Closing the gaps between francophone &anglophone literary scenes
A quick search on the West Africa Literary scene will introduce one to an endless list of writers predominantly from Anglophone West Africa. The reason for this is simple. With English being one of the most widely spoken languages in the world, it is a first call for many publishing firms to first publish in English before considering translating into other languages such as French when the book has had a successful run. The relationship between Francophone and Anglophone West African literary scene has been one strained by the major barrier of language, among other things with Ghana not being an exception.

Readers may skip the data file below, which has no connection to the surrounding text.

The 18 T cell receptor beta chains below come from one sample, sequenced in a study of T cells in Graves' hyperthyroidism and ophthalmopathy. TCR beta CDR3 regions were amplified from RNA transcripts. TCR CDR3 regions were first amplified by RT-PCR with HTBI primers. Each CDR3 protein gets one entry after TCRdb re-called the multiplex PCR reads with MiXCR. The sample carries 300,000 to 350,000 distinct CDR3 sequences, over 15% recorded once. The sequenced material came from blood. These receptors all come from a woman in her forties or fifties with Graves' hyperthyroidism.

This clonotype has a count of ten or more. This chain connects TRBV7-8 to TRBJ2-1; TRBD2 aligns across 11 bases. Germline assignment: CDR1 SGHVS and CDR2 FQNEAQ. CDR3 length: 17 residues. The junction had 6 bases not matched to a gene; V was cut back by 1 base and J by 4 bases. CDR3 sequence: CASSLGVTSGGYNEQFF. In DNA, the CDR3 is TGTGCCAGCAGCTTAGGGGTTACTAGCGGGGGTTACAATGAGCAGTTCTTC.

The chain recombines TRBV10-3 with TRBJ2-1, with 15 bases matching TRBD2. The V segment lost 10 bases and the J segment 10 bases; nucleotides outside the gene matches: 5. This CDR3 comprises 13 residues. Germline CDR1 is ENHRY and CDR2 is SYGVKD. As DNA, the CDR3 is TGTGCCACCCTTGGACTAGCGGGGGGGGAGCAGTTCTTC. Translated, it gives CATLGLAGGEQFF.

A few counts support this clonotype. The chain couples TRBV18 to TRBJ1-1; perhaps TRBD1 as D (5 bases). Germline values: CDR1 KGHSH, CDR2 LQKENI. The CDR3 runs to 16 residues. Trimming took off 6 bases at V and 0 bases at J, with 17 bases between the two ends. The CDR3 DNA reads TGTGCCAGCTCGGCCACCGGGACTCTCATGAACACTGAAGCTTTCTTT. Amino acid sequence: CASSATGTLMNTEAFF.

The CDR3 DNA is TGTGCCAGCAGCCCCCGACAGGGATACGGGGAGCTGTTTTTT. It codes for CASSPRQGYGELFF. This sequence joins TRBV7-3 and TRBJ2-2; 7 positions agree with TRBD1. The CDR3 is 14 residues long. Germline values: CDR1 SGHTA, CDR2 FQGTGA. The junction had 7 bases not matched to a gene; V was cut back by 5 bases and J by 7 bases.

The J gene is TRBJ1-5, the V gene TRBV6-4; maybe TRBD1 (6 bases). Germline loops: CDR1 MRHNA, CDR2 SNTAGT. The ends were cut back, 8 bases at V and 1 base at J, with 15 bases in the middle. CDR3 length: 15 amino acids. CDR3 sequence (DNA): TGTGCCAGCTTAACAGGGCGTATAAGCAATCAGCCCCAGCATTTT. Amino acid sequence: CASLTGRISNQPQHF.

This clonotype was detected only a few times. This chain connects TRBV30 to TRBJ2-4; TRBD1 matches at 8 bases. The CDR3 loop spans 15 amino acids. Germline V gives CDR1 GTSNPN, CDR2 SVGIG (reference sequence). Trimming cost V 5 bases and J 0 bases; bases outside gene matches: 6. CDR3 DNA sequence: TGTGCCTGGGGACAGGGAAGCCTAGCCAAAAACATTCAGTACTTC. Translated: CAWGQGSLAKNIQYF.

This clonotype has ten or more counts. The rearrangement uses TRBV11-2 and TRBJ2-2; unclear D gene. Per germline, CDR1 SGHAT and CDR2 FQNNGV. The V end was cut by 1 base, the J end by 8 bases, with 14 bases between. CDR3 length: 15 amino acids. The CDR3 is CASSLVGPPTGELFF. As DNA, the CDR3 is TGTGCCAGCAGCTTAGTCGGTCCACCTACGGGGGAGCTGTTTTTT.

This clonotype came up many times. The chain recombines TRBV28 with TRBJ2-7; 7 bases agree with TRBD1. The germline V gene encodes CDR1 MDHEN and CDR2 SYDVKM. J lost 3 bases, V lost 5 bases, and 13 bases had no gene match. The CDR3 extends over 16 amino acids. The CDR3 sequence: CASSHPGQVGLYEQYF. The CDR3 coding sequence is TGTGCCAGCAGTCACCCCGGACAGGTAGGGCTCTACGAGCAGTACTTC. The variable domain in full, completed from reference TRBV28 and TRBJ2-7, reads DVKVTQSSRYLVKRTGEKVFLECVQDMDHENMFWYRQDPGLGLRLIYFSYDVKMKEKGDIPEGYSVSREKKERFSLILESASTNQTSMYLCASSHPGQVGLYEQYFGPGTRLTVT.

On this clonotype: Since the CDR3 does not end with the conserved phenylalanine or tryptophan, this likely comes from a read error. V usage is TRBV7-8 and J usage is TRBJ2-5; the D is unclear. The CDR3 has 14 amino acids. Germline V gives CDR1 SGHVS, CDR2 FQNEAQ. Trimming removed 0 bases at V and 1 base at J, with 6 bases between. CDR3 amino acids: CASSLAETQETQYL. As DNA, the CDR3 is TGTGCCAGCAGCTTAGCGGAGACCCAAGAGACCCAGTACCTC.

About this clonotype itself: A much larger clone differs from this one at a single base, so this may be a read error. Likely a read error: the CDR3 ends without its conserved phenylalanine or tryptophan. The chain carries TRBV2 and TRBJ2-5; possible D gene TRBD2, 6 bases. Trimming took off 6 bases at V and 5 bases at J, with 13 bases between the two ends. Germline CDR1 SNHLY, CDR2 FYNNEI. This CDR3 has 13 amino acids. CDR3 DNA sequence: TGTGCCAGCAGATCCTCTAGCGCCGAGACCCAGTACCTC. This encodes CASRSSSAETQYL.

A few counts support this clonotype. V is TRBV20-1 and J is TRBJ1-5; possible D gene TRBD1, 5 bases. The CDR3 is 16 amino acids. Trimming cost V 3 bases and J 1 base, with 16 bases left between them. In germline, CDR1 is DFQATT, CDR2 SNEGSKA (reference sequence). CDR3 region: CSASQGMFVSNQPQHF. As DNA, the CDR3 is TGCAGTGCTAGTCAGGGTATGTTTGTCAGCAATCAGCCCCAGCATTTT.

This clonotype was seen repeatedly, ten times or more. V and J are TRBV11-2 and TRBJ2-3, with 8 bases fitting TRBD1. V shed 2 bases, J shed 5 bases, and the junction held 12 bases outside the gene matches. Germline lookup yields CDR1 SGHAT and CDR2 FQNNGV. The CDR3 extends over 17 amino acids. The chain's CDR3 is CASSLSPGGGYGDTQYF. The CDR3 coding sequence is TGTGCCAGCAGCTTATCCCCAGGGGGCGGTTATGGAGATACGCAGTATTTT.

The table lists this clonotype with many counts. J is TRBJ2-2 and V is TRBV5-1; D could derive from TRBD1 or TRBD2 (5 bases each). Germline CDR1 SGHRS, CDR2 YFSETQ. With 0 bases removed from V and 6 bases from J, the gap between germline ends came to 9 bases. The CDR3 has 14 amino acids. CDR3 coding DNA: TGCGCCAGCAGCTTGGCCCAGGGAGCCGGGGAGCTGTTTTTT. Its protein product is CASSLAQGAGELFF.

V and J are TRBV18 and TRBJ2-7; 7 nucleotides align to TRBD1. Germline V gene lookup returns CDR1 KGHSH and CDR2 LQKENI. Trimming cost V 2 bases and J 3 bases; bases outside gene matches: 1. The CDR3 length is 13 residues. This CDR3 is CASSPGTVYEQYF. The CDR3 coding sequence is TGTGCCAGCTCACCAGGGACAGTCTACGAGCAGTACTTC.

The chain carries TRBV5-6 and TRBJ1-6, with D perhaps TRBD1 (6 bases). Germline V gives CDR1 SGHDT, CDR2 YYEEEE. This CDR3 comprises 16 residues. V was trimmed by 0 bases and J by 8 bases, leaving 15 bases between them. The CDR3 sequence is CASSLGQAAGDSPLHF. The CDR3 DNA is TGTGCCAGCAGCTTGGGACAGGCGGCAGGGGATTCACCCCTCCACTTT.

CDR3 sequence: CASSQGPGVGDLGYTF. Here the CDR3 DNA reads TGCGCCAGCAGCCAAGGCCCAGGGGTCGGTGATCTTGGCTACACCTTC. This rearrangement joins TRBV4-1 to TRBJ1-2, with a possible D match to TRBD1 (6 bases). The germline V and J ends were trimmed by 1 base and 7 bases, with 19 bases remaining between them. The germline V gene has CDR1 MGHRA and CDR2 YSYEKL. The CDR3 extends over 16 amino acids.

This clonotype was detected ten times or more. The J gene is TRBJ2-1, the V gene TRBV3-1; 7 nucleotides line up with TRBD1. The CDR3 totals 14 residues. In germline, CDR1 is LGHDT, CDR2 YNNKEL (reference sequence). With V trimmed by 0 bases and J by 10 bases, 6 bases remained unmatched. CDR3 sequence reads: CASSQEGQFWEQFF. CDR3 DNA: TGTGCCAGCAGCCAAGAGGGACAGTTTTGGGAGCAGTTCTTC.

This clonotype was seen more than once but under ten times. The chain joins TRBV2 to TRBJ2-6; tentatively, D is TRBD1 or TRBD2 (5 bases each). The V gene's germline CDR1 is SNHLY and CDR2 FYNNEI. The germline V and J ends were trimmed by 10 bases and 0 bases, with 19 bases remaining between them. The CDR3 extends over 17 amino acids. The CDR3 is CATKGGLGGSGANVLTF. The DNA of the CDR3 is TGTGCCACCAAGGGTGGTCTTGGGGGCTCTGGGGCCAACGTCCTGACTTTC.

With English being its first Language, Ghana is one of the six Anglophone West African countries surrounded by 7 out of the 11 Francophone West African countries. In Ghana, French is a compulsory subject up until the Junior High School level. However, the number of people who study French drastically reduces by the time of reaching the University. In theory, this should mean that the average Ghanaian should speak basic French without much difficulty, but this is not the case. The inability to communicate in basic French makes it impossible to read literature in this language. This leaves the rich francophone literature a blind area for the English speaking Ghanaian, the literature enthusiast and in general the Anglophone West African or African.
in something Africans got
issue 11, preview